The problem with this analysis is that it is after the fact or ex-post. Nobody expected that the Civil War would be as long or costly as it was and both sides thought they would win. The analysis needs to be ex-ante. What did folks think the Civil War would cost before it started? They, see Sidebar, expected it to last a few months and cost a small number of millions. The financial solution, and this was discussed, was to free the slaves at birth and death (B&D). The B&D solution reduces the costs in two ways. First, babies are cheap because they are not productive for several years. Second, it reduces the present value of the expenditures because the amounts are paid later. It also provides a plausible way out for both sides because it doesn’t end slavery immediately. For the same reason, it will have negative reactions too.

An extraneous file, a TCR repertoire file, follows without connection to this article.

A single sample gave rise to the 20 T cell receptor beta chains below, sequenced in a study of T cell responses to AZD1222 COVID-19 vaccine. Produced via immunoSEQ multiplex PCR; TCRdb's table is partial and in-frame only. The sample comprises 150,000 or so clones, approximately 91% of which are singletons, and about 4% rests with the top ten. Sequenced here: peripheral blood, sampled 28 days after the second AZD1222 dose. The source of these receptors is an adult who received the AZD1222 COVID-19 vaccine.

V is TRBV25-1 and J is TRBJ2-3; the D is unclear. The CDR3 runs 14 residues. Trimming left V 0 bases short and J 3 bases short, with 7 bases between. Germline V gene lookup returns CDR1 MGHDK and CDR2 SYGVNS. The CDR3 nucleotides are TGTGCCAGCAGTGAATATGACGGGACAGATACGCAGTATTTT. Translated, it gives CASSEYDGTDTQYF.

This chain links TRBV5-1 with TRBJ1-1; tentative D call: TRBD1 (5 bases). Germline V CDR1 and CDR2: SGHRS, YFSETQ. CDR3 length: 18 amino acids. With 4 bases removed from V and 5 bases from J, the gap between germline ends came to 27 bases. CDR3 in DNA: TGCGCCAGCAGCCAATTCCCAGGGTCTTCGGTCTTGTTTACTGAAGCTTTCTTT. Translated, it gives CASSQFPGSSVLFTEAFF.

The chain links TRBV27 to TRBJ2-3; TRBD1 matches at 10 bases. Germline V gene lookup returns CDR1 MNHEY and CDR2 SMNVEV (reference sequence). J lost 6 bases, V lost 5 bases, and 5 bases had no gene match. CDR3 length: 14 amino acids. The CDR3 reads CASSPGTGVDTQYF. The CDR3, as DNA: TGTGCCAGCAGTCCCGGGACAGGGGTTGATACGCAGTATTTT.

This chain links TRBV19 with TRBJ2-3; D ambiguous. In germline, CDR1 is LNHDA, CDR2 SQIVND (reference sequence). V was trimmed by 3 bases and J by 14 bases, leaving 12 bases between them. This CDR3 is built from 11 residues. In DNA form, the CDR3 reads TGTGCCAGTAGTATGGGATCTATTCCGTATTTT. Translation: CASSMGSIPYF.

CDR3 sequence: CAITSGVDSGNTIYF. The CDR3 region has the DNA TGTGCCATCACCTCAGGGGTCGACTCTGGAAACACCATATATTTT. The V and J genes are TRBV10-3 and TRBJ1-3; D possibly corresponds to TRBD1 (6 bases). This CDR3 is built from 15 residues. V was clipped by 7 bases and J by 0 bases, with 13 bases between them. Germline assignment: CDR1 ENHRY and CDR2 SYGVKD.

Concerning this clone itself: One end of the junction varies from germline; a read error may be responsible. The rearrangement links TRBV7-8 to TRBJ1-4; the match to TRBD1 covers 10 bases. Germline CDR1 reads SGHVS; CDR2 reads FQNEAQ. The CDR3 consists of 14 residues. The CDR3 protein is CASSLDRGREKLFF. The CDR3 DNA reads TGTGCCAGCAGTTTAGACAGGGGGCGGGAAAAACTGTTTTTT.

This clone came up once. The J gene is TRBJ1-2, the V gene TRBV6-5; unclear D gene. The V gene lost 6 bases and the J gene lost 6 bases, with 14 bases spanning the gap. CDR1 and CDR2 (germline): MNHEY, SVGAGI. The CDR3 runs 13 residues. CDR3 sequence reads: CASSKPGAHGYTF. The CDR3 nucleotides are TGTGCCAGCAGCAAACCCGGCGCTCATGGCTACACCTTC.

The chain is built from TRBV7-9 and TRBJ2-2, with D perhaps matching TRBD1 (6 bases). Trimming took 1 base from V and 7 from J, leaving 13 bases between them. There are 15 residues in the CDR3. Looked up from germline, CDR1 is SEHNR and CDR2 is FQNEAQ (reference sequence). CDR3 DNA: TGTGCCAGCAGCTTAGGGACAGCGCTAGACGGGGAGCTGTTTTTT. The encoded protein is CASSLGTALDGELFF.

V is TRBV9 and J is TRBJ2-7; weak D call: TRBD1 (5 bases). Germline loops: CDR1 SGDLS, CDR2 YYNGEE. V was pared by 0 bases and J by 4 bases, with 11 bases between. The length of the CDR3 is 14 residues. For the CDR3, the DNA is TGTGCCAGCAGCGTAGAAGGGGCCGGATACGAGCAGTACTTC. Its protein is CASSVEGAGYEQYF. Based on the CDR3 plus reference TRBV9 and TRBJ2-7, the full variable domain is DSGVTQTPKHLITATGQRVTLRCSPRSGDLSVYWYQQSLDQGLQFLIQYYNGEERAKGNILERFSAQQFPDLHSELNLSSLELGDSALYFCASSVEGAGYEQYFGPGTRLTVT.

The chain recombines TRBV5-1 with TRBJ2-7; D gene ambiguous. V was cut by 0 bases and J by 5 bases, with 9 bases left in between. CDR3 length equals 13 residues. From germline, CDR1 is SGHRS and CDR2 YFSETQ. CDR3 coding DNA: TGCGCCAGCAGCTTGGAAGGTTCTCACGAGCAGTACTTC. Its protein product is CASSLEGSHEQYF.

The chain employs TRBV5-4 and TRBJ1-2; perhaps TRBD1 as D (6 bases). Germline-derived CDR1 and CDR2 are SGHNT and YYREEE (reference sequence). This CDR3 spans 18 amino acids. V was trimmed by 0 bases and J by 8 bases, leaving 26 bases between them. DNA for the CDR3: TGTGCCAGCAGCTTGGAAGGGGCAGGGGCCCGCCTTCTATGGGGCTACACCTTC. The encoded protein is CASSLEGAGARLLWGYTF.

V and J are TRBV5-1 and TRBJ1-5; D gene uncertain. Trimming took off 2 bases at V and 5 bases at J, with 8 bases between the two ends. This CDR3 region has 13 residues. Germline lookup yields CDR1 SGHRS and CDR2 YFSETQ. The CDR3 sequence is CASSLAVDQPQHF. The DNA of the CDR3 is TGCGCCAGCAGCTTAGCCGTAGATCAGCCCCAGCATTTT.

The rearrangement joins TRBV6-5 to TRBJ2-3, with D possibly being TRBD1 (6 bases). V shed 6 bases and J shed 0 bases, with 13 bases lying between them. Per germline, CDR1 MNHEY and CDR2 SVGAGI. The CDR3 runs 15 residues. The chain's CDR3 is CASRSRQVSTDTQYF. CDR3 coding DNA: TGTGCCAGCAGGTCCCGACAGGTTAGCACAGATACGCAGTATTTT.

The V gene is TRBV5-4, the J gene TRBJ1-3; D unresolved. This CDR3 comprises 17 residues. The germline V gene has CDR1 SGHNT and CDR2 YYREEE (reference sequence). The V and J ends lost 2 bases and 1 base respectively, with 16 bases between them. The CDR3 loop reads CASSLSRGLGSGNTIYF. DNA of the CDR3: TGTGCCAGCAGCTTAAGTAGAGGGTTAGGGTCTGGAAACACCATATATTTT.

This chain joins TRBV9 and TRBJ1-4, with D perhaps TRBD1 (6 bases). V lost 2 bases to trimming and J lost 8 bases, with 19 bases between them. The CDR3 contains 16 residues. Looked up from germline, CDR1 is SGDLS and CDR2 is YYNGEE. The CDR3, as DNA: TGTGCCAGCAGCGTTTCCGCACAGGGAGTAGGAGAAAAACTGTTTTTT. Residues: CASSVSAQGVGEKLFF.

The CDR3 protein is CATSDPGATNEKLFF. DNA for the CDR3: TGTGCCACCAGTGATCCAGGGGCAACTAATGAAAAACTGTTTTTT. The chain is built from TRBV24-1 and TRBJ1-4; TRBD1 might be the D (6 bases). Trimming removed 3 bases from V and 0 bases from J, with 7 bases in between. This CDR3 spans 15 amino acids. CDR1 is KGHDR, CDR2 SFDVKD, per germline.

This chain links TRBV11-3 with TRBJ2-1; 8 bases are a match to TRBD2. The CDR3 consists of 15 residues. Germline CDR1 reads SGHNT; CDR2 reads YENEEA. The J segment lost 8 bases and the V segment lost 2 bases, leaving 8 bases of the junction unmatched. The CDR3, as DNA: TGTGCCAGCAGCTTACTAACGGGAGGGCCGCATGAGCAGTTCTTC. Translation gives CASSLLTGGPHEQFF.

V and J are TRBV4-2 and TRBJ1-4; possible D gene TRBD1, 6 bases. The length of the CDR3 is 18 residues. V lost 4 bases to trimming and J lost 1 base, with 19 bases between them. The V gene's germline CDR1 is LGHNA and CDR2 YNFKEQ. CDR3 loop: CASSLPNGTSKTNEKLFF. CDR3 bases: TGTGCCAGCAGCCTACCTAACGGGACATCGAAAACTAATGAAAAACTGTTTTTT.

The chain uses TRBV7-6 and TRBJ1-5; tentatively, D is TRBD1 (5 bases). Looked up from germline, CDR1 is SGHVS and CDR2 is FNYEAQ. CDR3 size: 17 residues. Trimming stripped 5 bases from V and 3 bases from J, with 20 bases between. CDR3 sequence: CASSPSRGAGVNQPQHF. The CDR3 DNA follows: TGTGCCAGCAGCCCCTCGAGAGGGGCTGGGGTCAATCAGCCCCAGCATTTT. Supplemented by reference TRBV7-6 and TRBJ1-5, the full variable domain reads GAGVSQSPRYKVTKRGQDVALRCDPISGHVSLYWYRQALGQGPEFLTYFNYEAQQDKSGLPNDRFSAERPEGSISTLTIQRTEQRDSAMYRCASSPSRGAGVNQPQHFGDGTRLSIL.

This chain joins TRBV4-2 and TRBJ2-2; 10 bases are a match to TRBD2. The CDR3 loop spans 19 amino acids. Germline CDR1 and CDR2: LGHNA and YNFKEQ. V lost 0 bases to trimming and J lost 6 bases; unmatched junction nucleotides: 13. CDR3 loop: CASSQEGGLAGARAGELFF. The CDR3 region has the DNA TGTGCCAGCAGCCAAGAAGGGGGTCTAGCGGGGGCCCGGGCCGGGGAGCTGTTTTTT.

The bottom line is that it would have worked. The present value of B&D expenditures was less than the expected cost of the Civil War. It was not easily avoidable but it was avoidable. James Buchanan might have been worse that our Immediate Past President.
The the bridge table yesterday we saw an example of how costly a free finesse could be. We were defending four spades and partner (West) led a diamond. Dummy tabled the ace and three little ones. Declarer had the queen and jack. It was unlikely that partner led away from the king but declarer must have thought, “What is the worst that could happen?”
Sidebar: Because they are the only pair that regularly plays a version of precision they were the only pair to have the opportunity to make that mistake. End Sidebar.
Declarer found out by playing low. We produced the king of diamonds followed by the singleton ace of clubs and led a little diamond. Partner ruffed the diamond and produced a club for us to ruff. Trying to turn five into an unlikely six became down one as declarer ruefully claimed the rest of the tricks. Free, finesses and otherwise, can be very expensive.